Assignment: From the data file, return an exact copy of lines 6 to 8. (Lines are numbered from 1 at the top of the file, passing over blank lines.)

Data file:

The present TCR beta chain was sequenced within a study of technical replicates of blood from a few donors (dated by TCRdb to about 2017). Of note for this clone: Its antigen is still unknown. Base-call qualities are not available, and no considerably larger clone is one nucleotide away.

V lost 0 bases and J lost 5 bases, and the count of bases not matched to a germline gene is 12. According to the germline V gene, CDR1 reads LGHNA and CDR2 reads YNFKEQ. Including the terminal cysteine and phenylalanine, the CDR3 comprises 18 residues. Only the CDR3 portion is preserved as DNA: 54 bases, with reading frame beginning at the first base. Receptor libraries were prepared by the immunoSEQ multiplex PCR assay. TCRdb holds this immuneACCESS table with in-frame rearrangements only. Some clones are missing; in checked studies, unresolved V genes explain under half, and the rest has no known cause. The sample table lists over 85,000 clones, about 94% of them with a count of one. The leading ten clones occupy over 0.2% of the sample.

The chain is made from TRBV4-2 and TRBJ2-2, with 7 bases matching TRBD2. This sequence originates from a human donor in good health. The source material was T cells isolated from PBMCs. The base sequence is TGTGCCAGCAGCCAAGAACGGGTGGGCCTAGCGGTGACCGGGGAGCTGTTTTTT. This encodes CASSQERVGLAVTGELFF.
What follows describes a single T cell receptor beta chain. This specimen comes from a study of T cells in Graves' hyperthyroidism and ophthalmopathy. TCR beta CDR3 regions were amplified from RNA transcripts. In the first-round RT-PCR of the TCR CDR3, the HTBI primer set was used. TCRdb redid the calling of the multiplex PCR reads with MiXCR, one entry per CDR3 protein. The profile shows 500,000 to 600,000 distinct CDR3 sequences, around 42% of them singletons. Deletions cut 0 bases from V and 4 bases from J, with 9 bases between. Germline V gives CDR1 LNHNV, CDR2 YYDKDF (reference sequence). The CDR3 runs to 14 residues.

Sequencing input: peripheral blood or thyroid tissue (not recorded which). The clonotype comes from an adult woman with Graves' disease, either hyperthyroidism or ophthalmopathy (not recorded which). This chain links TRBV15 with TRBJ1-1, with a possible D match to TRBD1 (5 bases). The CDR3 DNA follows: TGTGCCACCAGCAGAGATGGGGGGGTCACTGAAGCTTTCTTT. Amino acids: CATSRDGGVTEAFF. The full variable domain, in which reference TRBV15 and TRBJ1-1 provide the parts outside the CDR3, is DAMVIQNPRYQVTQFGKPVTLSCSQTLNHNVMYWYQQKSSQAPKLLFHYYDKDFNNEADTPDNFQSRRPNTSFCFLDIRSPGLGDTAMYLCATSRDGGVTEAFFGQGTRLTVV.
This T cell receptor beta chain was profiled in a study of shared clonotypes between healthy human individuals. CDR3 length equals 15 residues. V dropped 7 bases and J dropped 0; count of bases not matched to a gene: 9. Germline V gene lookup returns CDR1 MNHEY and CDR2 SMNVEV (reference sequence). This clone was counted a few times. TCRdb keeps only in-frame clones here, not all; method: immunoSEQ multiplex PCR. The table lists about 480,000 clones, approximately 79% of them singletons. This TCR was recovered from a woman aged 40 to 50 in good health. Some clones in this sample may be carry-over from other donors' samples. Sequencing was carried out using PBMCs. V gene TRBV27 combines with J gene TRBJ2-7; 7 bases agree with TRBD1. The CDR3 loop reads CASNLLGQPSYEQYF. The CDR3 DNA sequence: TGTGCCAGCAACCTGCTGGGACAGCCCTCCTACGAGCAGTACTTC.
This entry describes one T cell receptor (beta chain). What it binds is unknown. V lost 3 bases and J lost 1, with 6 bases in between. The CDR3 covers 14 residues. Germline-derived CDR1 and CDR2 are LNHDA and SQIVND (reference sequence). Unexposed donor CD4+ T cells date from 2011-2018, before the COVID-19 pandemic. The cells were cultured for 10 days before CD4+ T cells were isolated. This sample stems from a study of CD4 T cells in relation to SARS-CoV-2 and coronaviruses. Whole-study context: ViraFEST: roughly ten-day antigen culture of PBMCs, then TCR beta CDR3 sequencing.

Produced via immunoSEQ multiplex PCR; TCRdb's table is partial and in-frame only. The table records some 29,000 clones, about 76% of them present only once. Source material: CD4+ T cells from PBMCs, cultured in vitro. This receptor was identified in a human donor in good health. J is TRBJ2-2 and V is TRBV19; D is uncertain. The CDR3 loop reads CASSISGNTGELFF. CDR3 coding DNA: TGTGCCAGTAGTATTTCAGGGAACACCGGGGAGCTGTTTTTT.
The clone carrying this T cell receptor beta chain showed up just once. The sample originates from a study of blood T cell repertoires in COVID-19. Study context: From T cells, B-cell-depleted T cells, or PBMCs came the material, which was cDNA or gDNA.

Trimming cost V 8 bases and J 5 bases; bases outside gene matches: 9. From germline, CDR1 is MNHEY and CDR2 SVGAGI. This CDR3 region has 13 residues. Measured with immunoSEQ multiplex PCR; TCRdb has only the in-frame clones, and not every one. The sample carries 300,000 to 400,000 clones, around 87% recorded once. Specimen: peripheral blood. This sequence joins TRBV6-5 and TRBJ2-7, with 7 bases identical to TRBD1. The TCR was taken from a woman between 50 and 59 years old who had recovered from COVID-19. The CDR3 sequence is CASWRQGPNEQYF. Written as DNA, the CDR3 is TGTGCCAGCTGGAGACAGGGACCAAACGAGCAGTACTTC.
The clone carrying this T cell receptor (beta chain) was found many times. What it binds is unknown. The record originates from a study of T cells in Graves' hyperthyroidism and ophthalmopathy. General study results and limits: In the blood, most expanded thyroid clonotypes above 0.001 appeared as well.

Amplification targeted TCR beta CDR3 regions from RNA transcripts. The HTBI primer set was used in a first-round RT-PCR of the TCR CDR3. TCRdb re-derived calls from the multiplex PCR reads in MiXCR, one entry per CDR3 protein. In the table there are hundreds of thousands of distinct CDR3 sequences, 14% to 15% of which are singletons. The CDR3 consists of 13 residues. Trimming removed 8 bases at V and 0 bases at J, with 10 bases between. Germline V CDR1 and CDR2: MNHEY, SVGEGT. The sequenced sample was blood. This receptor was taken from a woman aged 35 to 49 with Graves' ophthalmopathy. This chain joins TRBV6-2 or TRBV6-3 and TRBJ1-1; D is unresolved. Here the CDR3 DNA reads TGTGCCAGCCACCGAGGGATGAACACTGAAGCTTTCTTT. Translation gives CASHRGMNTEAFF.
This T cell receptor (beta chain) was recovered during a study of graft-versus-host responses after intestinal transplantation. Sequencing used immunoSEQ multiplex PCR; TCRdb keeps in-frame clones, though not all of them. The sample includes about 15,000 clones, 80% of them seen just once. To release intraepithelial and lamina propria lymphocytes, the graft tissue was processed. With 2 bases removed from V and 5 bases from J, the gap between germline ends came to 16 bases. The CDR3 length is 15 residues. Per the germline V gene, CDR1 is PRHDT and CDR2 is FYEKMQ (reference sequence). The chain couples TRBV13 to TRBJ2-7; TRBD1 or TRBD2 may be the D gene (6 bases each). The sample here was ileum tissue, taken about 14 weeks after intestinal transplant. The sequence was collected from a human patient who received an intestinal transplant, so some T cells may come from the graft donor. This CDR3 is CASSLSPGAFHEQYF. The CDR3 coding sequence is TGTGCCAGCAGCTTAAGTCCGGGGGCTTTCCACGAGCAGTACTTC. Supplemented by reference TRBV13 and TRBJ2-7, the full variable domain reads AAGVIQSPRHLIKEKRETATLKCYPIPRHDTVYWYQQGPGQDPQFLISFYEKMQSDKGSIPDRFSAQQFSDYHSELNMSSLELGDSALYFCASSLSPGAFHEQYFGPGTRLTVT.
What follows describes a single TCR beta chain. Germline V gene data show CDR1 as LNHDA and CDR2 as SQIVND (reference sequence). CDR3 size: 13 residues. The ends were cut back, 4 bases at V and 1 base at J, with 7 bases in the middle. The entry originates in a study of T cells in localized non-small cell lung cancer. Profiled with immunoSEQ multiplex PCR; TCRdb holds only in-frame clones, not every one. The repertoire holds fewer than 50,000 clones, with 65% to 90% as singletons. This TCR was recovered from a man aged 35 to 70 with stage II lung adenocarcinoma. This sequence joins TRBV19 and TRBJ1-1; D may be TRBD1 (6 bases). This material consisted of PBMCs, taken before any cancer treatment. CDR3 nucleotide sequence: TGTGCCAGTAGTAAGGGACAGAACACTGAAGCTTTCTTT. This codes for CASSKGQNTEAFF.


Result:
This T cell receptor beta chain was profiled in a study of shared clonotypes between healthy human individuals. CDR3 length equals 15 residues. V dropped 7 bases and J dropped 0; count of bases not matched to a gene: 9. Germline V gene lookup returns CDR1 MNHEY and CDR2 SMNVEV (reference sequence). This clone was counted a few times. TCRdb keeps only in-frame clones here, not all; method: immunoSEQ multiplex PCR. The table lists about 480,000 clones, approximately 79% of them singletons. This TCR was recovered from a woman aged 40 to 50 in good health. Some clones in this sample may be carry-over from other donors' samples. Sequencing was carried out using PBMCs. V gene TRBV27 combines with J gene TRBJ2-7; 7 bases agree with TRBD1. The CDR3 loop reads CASNLLGQPSYEQYF. The CDR3 DNA sequence: TGTGCCAGCAACCTGCTGGGACAGCCCTCCTACGAGCAGTACTTC.
This entry describes one T cell receptor (beta chain). What it binds is unknown. V lost 3 bases and J lost 1, with 6 bases in between. The CDR3 covers 14 residues. Germline-derived CDR1 and CDR2 are LNHDA and SQIVND (reference sequence). Unexposed donor CD4+ T cells date from 2011-2018, before the COVID-19 pandemic. The cells were cultured for 10 days before CD4+ T cells were isolated. This sample stems from a study of CD4 T cells in relation to SARS-CoV-2 and coronaviruses. Whole-study context: ViraFEST: roughly ten-day antigen culture of PBMCs, then TCR beta CDR3 sequencing.

Produced via immunoSEQ multiplex PCR; TCRdb's table is partial and in-frame only. The table records some 29,000 clones, about 76% of them present only once. Source material: CD4+ T cells from PBMCs, cultured in vitro. This receptor was identified in a human donor in good health. J is TRBJ2-2 and V is TRBV19; D is uncertain. The CDR3 loop reads CASSISGNTGELFF. CDR3 coding DNA: TGTGCCAGTAGTATTTCAGGGAACACCGGGGAGCTGTTTTTT.